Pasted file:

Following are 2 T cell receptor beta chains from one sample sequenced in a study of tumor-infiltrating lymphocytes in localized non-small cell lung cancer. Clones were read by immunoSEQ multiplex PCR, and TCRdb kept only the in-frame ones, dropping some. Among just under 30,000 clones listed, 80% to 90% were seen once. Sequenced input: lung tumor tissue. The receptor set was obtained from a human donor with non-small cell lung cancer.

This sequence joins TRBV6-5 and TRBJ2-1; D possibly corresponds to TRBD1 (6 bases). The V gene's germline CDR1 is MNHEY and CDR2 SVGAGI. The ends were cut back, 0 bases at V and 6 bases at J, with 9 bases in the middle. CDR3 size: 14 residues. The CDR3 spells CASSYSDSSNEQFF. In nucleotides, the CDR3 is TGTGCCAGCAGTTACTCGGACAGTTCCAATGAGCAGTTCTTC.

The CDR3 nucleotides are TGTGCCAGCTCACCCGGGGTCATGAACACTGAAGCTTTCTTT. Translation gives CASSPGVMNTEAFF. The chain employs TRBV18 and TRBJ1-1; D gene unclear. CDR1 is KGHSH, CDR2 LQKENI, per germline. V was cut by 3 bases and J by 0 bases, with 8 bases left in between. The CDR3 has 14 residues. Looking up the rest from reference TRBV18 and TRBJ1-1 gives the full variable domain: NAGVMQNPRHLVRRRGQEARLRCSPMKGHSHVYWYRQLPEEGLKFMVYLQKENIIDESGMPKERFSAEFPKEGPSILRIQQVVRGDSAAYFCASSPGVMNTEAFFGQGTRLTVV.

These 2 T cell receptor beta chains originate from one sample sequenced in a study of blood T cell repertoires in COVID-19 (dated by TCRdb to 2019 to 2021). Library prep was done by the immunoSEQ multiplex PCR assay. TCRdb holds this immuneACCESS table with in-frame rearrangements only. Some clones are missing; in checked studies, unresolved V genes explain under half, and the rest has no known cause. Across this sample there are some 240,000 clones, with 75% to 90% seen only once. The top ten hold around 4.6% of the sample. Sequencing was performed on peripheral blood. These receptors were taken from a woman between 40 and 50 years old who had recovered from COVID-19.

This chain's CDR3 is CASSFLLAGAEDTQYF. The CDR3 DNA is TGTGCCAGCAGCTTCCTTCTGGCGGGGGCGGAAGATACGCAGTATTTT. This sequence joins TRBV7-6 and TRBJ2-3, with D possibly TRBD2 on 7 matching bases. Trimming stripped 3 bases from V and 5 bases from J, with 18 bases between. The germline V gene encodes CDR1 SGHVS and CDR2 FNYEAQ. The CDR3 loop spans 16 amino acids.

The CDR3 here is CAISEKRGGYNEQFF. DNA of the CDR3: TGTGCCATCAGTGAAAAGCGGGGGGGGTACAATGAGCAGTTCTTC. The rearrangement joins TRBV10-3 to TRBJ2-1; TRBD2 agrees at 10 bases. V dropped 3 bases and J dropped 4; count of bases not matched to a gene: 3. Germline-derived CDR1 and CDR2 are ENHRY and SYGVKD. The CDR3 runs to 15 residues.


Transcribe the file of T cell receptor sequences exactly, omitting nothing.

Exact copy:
Following are 2 T cell receptor beta chains from one sample sequenced in a study of tumor-infiltrating lymphocytes in localized non-small cell lung cancer. Clones were read by immunoSEQ multiplex PCR, and TCRdb kept only the in-frame ones, dropping some. Among just under 30,000 clones listed, 80% to 90% were seen once. Sequenced input: lung tumor tissue. The receptor set was obtained from a human donor with non-small cell lung cancer.

This sequence joins TRBV6-5 and TRBJ2-1; D possibly corresponds to TRBD1 (6 bases). The V gene's germline CDR1 is MNHEY and CDR2 SVGAGI. The ends were cut back, 0 bases at V and 6 bases at J, with 9 bases in the middle. CDR3 size: 14 residues. The CDR3 spells CASSYSDSSNEQFF. In nucleotides, the CDR3 is TGTGCCAGCAGTTACTCGGACAGTTCCAATGAGCAGTTCTTC.

The CDR3 nucleotides are TGTGCCAGCTCACCCGGGGTCATGAACACTGAAGCTTTCTTT. Translation gives CASSPGVMNTEAFF. The chain employs TRBV18 and TRBJ1-1; D gene unclear. CDR1 is KGHSH, CDR2 LQKENI, per germline. V was cut by 3 bases and J by 0 bases, with 8 bases left in between. The CDR3 has 14 residues. Looking up the rest from reference TRBV18 and TRBJ1-1 gives the full variable domain: NAGVMQNPRHLVRRRGQEARLRCSPMKGHSHVYWYRQLPEEGLKFMVYLQKENIIDESGMPKERFSAEFPKEGPSILRIQQVVRGDSAAYFCASSPGVMNTEAFFGQGTRLTVV.

These 2 T cell receptor beta chains originate from one sample sequenced in a study of blood T cell repertoires in COVID-19 (dated by TCRdb to 2019 to 2021). Library prep was done by the immunoSEQ multiplex PCR assay. TCRdb holds this immuneACCESS table with in-frame rearrangements only. Some clones are missing; in checked studies, unresolved V genes explain under half, and the rest has no known cause. Across this sample there are some 240,000 clones, with 75% to 90% seen only once. The top ten hold around 4.6% of the sample. Sequencing was performed on peripheral blood. These receptors were taken from a woman between 40 and 50 years old who had recovered from COVID-19.

This chain's CDR3 is CASSFLLAGAEDTQYF. The CDR3 DNA is TGTGCCAGCAGCTTCCTTCTGGCGGGGGCGGAAGATACGCAGTATTTT. This sequence joins TRBV7-6 and TRBJ2-3, with D possibly TRBD2 on 7 matching bases. Trimming stripped 3 bases from V and 5 bases from J, with 18 bases between. The germline V gene encodes CDR1 SGHVS and CDR2 FNYEAQ. The CDR3 loop spans 16 amino acids.

The CDR3 here is CAISEKRGGYNEQFF. DNA of the CDR3: TGTGCCATCAGTGAAAAGCGGGGGGGGTACAATGAGCAGTTCTTC. The rearrangement joins TRBV10-3 to TRBJ2-1; TRBD2 agrees at 10 bases. V dropped 3 bases and J dropped 4; count of bases not matched to a gene: 3. Germline-derived CDR1 and CDR2 are ENHRY and SYGVKD. The CDR3 runs to 15 residues.